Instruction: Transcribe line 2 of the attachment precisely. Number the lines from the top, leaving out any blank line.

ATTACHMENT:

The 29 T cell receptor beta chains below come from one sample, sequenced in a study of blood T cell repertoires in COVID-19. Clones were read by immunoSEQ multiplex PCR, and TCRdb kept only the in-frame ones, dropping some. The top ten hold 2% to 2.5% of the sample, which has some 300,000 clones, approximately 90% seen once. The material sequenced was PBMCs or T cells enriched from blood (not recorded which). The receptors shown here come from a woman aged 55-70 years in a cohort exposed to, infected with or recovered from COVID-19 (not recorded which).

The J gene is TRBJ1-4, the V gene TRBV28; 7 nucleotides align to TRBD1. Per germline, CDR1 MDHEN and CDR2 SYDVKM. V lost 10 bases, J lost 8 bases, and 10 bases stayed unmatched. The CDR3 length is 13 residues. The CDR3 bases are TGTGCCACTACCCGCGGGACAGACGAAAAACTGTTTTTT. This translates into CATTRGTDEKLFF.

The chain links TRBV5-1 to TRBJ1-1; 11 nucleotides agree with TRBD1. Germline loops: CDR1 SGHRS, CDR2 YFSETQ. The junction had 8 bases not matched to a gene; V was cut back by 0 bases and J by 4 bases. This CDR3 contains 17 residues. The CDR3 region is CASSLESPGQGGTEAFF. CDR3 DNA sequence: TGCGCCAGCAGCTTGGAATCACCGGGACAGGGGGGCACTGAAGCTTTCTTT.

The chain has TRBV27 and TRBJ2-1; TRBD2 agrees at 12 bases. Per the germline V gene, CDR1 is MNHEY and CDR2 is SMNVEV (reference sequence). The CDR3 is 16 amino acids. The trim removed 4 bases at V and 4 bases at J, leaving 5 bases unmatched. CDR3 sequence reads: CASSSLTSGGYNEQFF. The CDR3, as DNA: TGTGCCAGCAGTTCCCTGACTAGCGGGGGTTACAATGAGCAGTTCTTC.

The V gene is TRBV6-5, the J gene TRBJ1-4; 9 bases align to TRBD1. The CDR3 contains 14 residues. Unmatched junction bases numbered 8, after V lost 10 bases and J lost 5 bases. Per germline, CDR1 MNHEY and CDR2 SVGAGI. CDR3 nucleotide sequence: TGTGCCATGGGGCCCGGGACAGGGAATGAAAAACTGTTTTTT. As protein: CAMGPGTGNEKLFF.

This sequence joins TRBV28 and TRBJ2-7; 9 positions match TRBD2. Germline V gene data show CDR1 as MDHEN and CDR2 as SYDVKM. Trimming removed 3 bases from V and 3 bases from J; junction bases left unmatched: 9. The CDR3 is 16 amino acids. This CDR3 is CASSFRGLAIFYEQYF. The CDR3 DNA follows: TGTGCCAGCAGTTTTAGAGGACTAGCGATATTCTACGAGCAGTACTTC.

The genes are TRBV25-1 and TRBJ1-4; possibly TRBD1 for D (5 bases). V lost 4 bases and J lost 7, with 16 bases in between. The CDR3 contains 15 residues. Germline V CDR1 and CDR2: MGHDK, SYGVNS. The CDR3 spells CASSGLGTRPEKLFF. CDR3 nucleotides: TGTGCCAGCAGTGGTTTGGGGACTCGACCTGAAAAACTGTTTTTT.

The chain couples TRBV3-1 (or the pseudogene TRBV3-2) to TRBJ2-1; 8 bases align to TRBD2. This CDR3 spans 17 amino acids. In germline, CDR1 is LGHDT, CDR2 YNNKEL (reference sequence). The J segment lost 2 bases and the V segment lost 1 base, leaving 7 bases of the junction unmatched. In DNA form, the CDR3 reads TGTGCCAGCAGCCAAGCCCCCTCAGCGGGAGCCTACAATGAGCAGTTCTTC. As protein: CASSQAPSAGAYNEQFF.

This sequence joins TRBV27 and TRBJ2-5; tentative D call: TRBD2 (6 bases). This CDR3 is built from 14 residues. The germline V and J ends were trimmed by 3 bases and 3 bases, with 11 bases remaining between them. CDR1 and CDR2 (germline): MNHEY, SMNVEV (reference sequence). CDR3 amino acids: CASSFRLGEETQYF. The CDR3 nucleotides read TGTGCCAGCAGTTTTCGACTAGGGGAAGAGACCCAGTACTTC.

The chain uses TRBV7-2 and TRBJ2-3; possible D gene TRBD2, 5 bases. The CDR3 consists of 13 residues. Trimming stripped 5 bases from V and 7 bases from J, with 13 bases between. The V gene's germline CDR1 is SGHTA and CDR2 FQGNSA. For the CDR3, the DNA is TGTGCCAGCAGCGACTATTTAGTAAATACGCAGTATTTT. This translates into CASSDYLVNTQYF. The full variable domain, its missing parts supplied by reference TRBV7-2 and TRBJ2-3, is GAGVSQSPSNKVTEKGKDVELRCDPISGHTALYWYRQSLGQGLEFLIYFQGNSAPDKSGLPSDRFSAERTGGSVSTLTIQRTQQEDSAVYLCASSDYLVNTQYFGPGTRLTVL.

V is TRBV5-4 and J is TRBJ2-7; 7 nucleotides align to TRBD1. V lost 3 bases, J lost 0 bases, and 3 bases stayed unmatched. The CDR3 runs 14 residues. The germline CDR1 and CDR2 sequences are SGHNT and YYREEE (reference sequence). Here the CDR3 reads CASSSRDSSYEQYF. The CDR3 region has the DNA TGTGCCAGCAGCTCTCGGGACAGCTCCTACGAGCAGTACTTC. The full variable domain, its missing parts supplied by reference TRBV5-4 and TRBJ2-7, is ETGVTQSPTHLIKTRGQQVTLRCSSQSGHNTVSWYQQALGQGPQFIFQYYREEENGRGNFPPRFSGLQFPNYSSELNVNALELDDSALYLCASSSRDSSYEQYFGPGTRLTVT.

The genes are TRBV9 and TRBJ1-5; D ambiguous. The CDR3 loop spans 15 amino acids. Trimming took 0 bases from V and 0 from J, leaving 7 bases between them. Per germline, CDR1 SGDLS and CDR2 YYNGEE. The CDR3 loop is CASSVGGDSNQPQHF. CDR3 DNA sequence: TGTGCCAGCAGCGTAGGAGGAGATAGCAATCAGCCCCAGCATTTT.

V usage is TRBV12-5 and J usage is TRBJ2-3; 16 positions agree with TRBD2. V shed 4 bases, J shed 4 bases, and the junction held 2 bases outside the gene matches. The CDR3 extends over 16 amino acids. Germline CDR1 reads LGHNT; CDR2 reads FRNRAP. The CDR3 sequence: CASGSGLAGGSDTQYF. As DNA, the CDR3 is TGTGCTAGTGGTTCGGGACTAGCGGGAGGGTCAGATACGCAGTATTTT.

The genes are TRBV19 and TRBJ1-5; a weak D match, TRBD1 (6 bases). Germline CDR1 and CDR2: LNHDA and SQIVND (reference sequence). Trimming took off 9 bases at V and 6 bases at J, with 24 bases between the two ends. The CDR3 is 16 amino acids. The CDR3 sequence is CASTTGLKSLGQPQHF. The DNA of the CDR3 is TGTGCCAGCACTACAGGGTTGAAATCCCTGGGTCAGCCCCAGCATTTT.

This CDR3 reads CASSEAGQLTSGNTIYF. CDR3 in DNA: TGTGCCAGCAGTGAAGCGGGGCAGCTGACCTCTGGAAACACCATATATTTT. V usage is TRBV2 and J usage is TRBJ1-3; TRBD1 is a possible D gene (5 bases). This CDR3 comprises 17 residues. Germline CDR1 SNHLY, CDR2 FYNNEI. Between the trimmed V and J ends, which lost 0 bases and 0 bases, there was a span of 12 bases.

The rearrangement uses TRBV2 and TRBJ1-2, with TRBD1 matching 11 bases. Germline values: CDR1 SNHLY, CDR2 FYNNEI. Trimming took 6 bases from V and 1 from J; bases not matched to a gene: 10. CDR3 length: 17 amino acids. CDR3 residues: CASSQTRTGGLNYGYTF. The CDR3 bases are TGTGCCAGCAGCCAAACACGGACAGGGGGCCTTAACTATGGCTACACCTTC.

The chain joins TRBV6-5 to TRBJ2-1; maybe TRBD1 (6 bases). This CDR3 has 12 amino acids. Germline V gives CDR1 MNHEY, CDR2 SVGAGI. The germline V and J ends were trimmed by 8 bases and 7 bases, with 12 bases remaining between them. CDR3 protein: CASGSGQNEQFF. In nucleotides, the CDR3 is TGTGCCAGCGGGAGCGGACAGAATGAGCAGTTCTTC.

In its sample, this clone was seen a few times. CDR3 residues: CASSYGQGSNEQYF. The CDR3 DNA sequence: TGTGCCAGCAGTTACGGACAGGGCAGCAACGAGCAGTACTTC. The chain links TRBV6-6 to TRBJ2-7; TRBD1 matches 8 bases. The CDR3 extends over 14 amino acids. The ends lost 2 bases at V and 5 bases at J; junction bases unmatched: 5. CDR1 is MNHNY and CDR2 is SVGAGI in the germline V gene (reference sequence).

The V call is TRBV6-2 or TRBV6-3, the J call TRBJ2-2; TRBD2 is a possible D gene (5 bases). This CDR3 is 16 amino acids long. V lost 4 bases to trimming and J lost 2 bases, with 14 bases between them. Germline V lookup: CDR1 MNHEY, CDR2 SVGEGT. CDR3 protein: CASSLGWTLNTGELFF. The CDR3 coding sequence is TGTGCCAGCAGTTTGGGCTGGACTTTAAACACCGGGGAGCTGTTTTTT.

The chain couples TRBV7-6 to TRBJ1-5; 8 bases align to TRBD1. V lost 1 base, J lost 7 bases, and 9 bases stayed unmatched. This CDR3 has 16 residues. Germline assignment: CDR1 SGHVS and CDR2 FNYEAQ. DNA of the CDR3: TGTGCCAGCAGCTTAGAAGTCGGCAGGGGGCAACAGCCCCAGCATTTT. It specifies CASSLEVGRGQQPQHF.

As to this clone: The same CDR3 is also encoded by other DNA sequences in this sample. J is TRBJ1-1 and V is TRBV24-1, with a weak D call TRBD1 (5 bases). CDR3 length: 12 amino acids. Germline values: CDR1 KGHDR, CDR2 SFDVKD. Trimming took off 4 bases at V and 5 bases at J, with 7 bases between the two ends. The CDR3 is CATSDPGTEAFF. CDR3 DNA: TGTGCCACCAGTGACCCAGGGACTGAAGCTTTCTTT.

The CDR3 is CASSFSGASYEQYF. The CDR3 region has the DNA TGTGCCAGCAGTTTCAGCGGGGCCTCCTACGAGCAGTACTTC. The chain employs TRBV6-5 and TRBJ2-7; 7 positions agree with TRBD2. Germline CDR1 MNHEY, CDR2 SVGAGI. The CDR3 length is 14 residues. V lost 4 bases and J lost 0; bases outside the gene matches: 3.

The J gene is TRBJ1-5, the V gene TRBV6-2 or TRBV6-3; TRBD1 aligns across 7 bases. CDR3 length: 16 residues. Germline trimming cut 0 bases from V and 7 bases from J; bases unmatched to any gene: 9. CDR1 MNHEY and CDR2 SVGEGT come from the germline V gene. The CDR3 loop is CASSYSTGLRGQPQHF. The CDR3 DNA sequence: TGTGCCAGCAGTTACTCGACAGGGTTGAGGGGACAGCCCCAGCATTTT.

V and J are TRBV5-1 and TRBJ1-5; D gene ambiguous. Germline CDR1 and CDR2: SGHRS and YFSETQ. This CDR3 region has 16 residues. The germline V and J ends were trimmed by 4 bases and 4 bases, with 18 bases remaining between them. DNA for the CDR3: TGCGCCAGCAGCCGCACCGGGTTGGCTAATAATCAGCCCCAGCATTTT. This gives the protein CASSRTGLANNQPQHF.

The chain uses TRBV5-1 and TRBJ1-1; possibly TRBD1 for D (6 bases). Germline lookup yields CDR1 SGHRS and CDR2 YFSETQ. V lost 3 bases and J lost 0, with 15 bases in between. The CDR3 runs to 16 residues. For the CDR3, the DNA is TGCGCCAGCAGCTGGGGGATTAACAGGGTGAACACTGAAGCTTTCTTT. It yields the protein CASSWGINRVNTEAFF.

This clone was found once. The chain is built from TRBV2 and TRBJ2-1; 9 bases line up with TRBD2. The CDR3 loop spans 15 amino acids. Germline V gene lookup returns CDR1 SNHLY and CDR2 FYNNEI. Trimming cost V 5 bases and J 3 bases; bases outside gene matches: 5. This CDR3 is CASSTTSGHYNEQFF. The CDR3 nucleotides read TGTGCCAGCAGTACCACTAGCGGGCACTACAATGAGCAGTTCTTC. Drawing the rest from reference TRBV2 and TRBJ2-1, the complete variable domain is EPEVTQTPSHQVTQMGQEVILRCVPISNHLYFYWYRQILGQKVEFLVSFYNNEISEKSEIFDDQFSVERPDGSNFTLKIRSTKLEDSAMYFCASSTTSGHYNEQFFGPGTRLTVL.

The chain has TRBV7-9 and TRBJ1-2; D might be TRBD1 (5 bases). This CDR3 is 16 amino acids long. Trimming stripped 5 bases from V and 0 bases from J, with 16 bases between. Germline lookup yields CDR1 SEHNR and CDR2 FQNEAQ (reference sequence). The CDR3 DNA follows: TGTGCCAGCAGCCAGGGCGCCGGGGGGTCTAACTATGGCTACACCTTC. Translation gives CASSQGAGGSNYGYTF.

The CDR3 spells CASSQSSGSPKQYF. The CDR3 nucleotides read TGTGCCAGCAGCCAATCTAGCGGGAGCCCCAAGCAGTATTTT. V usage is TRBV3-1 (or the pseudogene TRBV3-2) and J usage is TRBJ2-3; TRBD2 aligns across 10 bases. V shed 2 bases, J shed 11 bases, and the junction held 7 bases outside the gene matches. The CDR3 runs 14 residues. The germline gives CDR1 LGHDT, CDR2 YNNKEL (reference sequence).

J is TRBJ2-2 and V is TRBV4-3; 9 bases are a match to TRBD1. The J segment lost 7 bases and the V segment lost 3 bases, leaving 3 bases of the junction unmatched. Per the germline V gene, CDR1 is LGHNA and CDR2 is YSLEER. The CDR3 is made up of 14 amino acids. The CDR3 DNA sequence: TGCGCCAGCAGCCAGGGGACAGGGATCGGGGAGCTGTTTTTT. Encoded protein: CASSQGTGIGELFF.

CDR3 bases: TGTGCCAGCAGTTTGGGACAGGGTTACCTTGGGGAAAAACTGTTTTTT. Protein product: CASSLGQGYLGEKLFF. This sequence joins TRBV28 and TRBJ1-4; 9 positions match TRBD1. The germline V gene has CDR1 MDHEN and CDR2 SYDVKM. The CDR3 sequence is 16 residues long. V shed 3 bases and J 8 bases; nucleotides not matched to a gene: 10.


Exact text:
The J gene is TRBJ1-4, the V gene TRBV28; 7 nucleotides align to TRBD1. Per germline, CDR1 MDHEN and CDR2 SYDVKM. V lost 10 bases, J lost 8 bases, and 10 bases stayed unmatched. The CDR3 length is 13 residues. The CDR3 bases are TGTGCCACTACCCGCGGGACAGACGAAAAACTGTTTTTT. This translates into CATTRGTDEKLFF.